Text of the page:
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Five Reasons Why YouTube Launching Live Streaming Services Matters



Finally, after an extended period of dropping heavy hints in the business sections of the press, YouTube has announced that it’s going to start streaming live TV channels with its own $35 skinny bundle. Here are five reasons why this is important.

1. It’s YouTube

The prospect of Apple launching its own streaming service via iTunes was the one that everyone has fixated on, but while that flounders the market is already getting crowded, with Dish Network’s Sling TV, Sony’s PlayStation Vue, FuboTV and AT&T’s DirecTV Now, all recent entrants. Meanwhile, Hulu is planning to launch its own live TV bundle for under $40 per month in April.

YouTube though is the textbook 700lb gorilla in the room. When it comes to online streaming, the Google-owned company has a brand recognition second to one, particularly among the key Millennial demographic. Even YouTube on mobile alone, reaches more 18-34 and 18-49 year-olds than any cable network in the US, according to its own figures. Indeed, the day before it revealed it was launching YouTube TV, it also announced that it was serving one billion hours of video content to its global audience every single day. That’s an increase of 10x since 2012.

2. Cloud DVR

One of the key planks of the new YouTube offering is unlimited Cloud DVR for each of the six personal accounts that each subscription covers. It does have a time restriction of nine months, after which data will be deleted, but it promises to allow the recording of as many simultaneous shows as users desire, and be fully portable across their devices.

In practise there will probably be some restrictions on some individual shows, as the rights landscape is complex. And, of course, the whole term ‘Cloud DVR’ is a bit of a sleight of hand as it simply means it is archiving the streamed material for playout on its servers, but it’s an important service and one that the rest of the industry will probably have to emulate (Vue currently only store material for 28 days, Sling TV’s service is in beta).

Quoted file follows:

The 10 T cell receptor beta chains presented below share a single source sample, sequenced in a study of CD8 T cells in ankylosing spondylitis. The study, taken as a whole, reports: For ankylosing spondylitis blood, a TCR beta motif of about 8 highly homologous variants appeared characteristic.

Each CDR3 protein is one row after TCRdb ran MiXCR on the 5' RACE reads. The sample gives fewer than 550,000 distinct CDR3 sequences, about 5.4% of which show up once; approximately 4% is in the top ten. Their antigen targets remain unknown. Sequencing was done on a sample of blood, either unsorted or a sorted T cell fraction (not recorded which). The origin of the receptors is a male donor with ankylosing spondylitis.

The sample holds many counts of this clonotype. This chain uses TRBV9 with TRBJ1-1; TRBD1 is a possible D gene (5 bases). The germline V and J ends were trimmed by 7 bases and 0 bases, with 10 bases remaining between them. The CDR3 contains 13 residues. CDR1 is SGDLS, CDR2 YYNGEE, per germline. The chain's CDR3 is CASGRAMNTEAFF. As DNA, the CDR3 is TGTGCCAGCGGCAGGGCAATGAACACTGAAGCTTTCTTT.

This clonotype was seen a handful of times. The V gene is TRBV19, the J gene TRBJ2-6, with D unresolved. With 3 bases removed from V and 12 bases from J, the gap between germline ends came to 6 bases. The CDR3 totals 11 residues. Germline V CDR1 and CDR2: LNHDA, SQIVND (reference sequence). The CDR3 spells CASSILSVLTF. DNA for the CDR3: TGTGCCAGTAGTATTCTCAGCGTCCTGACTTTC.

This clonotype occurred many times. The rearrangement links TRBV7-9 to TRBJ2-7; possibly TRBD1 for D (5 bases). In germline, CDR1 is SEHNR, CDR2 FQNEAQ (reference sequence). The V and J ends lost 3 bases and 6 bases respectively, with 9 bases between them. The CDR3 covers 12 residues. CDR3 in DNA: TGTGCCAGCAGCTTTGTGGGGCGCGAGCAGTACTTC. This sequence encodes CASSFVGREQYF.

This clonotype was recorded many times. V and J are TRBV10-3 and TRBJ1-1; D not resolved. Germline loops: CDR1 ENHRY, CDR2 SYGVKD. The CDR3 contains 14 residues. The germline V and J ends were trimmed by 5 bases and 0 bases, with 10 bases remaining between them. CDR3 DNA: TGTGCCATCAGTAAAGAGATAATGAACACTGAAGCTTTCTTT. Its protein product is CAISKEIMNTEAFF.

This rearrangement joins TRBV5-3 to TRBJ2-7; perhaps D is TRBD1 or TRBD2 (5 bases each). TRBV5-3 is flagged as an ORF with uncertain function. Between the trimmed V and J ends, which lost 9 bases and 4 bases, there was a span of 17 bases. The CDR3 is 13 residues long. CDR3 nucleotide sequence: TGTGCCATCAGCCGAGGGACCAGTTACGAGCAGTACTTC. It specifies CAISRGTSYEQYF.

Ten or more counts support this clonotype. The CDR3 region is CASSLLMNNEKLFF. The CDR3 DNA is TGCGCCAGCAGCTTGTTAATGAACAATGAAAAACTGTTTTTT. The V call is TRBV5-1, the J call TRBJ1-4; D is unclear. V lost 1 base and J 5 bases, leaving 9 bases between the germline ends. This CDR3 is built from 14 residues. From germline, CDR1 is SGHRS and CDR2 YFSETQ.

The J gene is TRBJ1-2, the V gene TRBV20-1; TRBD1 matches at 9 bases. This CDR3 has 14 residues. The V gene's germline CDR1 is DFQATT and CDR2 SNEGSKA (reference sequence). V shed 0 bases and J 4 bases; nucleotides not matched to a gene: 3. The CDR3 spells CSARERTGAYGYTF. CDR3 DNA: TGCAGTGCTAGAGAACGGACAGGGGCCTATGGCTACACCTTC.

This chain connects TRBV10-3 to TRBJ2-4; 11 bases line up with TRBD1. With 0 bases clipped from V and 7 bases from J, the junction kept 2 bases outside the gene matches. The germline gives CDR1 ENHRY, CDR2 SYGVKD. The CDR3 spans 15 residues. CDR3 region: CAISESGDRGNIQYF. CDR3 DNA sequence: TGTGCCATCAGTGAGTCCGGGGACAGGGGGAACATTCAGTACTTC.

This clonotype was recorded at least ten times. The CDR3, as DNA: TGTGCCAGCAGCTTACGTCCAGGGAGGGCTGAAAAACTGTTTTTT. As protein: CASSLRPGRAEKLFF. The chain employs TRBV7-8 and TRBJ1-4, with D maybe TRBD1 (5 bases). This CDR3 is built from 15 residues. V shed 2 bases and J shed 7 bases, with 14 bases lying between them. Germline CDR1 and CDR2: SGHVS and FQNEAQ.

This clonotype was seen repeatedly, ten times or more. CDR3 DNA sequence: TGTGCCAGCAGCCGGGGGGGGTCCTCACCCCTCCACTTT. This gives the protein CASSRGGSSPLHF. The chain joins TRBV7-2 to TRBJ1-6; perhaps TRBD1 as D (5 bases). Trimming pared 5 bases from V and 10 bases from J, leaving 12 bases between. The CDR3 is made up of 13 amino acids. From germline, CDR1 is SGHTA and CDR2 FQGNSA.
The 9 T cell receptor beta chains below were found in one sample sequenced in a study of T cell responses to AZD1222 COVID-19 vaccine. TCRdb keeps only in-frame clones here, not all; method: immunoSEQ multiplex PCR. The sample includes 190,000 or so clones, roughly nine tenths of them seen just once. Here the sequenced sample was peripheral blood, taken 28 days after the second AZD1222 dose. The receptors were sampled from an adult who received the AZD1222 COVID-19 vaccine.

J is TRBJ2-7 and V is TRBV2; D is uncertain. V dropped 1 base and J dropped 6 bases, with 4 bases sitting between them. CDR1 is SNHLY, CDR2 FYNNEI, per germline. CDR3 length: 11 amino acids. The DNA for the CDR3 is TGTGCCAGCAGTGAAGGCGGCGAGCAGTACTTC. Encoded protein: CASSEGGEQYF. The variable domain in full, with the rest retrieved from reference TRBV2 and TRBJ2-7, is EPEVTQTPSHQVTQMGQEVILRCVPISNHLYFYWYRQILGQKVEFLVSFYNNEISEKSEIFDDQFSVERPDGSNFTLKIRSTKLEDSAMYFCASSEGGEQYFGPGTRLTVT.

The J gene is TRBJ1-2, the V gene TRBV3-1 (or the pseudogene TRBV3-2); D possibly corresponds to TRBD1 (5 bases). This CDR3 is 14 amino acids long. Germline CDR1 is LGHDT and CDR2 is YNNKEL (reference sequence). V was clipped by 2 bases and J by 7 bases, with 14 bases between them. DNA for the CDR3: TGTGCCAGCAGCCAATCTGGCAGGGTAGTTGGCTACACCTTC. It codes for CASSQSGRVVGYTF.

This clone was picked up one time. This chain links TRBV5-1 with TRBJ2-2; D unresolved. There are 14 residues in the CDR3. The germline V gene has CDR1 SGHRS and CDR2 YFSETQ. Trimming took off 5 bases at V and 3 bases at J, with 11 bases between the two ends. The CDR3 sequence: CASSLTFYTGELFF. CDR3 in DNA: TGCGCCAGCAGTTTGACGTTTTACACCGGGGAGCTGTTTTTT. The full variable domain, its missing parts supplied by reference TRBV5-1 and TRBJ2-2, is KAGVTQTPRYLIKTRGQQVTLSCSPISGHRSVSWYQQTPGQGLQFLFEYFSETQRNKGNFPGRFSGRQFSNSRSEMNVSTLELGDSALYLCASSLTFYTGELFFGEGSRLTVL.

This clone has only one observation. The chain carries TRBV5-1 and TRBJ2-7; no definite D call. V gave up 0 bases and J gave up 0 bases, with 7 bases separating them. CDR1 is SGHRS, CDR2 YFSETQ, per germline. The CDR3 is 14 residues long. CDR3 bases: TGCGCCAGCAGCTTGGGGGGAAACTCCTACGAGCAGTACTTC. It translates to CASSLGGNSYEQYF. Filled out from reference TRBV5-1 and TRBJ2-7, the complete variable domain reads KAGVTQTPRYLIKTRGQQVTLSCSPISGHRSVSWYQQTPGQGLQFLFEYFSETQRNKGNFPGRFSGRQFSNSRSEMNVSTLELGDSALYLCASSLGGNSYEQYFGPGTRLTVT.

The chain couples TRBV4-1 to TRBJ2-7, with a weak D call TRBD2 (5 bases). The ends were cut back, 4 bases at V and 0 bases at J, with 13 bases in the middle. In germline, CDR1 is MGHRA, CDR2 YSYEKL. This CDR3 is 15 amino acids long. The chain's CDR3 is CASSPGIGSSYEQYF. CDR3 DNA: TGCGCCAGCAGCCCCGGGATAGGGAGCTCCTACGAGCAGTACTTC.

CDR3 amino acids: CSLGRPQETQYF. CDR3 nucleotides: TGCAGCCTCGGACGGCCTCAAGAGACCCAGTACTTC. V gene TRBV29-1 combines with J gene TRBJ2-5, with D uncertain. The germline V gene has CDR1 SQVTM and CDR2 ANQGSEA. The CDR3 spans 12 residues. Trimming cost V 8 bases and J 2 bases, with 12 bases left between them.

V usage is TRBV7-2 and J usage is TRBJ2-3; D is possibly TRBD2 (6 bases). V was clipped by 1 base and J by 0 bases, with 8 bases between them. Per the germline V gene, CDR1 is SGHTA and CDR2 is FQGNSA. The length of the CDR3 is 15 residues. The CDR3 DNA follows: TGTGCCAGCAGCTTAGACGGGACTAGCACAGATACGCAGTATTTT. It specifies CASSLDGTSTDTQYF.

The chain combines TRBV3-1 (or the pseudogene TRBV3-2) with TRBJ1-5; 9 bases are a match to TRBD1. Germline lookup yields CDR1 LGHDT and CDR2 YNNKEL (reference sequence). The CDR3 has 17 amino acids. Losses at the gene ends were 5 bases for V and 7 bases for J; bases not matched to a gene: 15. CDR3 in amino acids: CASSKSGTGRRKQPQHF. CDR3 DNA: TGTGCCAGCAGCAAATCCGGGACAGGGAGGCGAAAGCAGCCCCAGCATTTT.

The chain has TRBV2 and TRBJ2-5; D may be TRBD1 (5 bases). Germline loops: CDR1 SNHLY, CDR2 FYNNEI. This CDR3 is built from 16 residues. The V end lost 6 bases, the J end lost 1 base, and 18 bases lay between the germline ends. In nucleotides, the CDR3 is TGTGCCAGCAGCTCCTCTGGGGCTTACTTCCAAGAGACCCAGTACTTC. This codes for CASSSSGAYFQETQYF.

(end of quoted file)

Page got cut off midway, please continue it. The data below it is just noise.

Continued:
3. Personalisation

Each of the six accounts (only three can be in use at any one time) can also be tweaked to provide personal recommendations. Subscribers are being promised that a lot of Google’s expertise in the area will be ported over to impressively granular search and browsing options, including ‘genre shells’, locally trending topics, thematic keywords such as ‘time-travel’ and so on. And, of course, YouTube can also exploit the return path from the separate individual users to improve the service and improve the recommendations.

Learn how to obtain superior content recommendations here.

4. YouTube Red

Whether YouTube’s $10 a month subscription service which is included (though not ad-free) in the bundle price is going to be a significant advantage for the service is as yet unknown and will depend on how YouTube decides to play it. To date, its original commissioned content has mainly been ports or souped up versions of content that already plays well on the service. But, that’s not to say that it couldn’t become the home for more significant content in the manner of Amazon Studios, etc. if it put its mind to it. It certainly has the funding.

5. Interaction

Google has a slightly chequered track record with social media, but social is integrated with YouTube TV from the start, with the community tab that was implemented on top creators’ channels last year becoming a part of the new service. It is also promising a new level of customer service — a historic pain point when it comes to US streaming services — with the ability to text or voice chat directly with customer support from the app.

The Next Level in Live Streaming Services?

While to many eyes it may seem a fairly no frills service, here is a chance that YouTube TV represents a bit of a step change when it comes to OTT streaming. Its sheer brand power and its integration with Google (though a demo of that with Google Home flopped on stage during the unveiling) certainly makes it a powerful potential player. And, at around half the cost of a normal cable bundle, there is a sound financial argument for it as well.

The launch has no firm date beyond ‘coming soon’ and is currently limited to the major US metropolitan areas where it’s been able to sign deals to include feeds from local broadcasters. And there are also some notable gaps in the 40 or so channels it carries — there is no Turner Broadcasting, Discovery, nor Time Warner content available as yet — but it is a start and a potentially significant one for live streaming services at that.

Topics: OTT, Youtube, Apple TV, Hulu, Industry, personalization

Andy Stout

Andy Stout is a broadcast and technology journalist, who, over longer than he cares to think about, has written for most of the major publications in the industry. He is fascinated by technology and its evolving impact on society, and enjoys bringing an eclectic viewpoint to the Viaccess-Orca blog. He was awarded a First Class BSc from the Open University and lives with his family in Northern Ireland.

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